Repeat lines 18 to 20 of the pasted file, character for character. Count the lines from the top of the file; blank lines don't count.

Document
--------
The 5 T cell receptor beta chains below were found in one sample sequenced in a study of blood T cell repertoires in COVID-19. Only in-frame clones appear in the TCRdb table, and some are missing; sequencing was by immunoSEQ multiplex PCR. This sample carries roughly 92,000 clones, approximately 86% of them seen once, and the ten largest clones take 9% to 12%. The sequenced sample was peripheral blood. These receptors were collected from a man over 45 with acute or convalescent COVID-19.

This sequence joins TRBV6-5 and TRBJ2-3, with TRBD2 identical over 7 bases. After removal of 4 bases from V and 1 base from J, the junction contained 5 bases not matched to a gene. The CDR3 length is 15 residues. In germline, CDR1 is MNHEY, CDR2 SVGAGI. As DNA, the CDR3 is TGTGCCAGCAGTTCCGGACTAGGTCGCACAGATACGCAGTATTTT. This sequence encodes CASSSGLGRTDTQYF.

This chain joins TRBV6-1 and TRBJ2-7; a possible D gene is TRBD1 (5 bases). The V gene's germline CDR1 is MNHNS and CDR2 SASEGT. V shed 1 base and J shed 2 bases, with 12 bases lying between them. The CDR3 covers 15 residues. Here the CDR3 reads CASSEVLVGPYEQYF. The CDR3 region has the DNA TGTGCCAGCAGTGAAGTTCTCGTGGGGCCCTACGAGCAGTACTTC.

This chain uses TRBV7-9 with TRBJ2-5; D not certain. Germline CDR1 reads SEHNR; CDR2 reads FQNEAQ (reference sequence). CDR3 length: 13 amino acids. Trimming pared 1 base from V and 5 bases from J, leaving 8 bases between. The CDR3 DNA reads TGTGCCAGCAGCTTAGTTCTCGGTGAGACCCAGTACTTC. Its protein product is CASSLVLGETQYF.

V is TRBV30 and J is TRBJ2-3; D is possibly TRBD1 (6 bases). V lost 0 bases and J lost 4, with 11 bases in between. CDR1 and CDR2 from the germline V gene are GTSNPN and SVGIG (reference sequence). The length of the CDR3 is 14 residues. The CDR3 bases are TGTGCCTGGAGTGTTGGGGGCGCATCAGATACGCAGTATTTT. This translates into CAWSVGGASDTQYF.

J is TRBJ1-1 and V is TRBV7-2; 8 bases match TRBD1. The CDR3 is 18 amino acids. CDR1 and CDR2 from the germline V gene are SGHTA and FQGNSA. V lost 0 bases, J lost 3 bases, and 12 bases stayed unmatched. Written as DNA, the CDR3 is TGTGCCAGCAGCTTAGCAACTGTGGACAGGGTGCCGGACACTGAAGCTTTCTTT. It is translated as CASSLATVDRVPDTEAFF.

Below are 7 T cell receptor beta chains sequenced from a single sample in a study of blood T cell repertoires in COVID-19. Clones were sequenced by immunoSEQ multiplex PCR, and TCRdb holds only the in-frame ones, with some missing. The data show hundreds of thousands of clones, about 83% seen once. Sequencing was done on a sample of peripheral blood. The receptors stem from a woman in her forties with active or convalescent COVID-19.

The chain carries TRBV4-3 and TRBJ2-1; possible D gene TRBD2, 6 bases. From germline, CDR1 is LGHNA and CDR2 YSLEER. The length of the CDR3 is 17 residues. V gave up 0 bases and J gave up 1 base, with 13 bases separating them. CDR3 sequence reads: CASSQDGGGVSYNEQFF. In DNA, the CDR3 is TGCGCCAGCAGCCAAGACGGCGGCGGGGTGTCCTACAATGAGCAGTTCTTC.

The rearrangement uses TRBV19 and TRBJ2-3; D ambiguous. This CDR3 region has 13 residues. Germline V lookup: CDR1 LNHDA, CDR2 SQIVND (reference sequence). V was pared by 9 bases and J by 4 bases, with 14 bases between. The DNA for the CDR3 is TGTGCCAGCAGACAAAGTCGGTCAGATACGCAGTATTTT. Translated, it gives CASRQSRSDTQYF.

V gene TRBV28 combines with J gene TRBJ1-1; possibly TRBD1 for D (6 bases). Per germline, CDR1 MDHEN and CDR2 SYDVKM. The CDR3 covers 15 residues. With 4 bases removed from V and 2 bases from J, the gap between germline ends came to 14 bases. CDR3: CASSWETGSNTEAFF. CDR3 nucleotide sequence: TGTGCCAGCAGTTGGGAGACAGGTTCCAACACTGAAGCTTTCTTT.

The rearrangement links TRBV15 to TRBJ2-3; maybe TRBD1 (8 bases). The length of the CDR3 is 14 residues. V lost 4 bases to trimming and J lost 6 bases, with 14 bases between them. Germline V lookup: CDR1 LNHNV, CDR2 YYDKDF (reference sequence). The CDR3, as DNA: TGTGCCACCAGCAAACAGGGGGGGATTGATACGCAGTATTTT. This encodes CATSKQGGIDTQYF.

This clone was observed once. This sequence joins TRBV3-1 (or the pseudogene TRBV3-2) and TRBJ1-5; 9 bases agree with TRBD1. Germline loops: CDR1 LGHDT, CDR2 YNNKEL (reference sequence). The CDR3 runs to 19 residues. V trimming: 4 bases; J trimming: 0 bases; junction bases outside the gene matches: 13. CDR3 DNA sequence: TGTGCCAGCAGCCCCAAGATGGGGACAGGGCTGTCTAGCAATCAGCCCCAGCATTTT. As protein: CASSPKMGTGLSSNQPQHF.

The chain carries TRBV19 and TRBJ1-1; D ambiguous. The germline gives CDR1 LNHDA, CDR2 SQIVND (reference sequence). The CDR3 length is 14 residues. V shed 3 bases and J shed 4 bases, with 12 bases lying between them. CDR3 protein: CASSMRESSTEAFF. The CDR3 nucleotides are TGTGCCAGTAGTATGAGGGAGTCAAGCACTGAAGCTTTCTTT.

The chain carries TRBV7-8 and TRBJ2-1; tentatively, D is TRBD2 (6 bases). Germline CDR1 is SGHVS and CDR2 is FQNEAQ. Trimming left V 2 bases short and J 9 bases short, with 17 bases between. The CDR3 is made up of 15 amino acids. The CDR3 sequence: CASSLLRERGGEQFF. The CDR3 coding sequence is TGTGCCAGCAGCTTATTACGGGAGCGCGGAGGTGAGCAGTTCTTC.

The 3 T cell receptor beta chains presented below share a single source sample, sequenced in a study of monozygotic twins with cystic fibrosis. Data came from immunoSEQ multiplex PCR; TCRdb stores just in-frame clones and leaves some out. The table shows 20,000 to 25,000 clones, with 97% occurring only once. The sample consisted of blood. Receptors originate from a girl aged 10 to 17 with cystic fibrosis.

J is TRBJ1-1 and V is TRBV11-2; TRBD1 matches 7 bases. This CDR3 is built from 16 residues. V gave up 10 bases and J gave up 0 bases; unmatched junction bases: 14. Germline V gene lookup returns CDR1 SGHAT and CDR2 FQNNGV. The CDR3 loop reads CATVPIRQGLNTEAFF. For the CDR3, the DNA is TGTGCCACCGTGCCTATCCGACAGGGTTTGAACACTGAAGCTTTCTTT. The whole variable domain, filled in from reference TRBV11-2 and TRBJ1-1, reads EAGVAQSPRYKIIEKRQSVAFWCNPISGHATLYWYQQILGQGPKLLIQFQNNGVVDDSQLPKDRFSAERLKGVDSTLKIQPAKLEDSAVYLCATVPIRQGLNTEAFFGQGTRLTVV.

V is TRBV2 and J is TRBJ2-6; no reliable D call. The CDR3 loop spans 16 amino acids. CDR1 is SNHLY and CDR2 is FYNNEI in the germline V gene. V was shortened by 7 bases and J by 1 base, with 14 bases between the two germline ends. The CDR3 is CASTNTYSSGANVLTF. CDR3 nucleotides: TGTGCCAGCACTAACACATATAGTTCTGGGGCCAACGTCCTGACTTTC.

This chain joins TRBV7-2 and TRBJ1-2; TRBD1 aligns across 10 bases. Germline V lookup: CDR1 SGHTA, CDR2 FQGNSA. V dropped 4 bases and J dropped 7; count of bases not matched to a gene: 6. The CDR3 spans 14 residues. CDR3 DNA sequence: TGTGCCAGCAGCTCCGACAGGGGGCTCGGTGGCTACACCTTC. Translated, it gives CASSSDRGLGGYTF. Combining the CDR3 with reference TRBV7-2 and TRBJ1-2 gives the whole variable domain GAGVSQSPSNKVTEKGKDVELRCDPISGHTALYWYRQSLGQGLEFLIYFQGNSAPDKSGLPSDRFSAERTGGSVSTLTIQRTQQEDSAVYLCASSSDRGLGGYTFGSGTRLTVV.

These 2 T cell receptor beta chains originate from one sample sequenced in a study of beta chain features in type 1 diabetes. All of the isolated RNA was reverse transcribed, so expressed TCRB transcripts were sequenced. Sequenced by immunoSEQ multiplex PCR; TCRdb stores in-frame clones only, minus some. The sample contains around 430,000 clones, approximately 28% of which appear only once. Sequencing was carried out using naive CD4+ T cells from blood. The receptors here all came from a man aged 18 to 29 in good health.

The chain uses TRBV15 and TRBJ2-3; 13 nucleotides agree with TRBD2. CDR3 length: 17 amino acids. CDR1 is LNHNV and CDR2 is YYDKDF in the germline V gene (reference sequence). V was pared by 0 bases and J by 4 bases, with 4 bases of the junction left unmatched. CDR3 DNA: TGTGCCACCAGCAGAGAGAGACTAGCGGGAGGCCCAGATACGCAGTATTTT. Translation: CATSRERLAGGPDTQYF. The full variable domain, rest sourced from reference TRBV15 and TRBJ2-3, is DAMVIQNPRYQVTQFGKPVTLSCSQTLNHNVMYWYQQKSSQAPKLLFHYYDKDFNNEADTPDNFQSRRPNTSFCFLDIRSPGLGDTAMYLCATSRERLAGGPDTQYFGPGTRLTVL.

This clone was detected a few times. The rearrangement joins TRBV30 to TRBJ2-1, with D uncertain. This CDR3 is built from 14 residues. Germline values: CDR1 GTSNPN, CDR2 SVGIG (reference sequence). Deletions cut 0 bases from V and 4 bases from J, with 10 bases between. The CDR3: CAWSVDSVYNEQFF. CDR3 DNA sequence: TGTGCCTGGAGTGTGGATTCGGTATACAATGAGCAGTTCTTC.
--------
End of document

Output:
This chain joins TRBV7-2 and TRBJ1-2; TRBD1 aligns across 10 bases. Germline V lookup: CDR1 SGHTA, CDR2 FQGNSA. V dropped 4 bases and J dropped 7; count of bases not matched to a gene: 6. The CDR3 spans 14 residues. CDR3 DNA sequence: TGTGCCAGCAGCTCCGACAGGGGGCTCGGTGGCTACACCTTC. Translated, it gives CASSSDRGLGGYTF. Combining the CDR3 with reference TRBV7-2 and TRBJ1-2 gives the whole variable domain GAGVSQSPSNKVTEKGKDVELRCDPISGHTALYWYRQSLGQGLEFLIYFQGNSAPDKSGLPSDRFSAERTGGSVSTLTIQRTQQEDSAVYLCASSSDRGLGGYTFGSGTRLTVV.

These 2 T cell receptor beta chains originate from one sample sequenced in a study of beta chain features in type 1 diabetes. All of the isolated RNA was reverse transcribed, so expressed TCRB transcripts were sequenced. Sequenced by immunoSEQ multiplex PCR; TCRdb stores in-frame clones only, minus some. The sample contains around 430,000 clones, approximately 28% of which appear only once. Sequencing was carried out using naive CD4+ T cells from blood. The receptors here all came from a man aged 18 to 29 in good health.

The chain uses TRBV15 and TRBJ2-3; 13 nucleotides agree with TRBD2. CDR3 length: 17 amino acids. CDR1 is LNHNV and CDR2 is YYDKDF in the germline V gene (reference sequence). V was pared by 0 bases and J by 4 bases, with 4 bases of the junction left unmatched. CDR3 DNA: TGTGCCACCAGCAGAGAGAGACTAGCGGGAGGCCCAGATACGCAGTATTTT. Translation: CATSRERLAGGPDTQYF. The full variable domain, rest sourced from reference TRBV15 and TRBJ2-3, is DAMVIQNPRYQVTQFGKPVTLSCSQTLNHNVMYWYQQKSSQAPKLLFHYYDKDFNNEADTPDNFQSRRPNTSFCFLDIRSPGLGDTAMYLCATSRERLAGGPDTQYFGPGTRLTVL.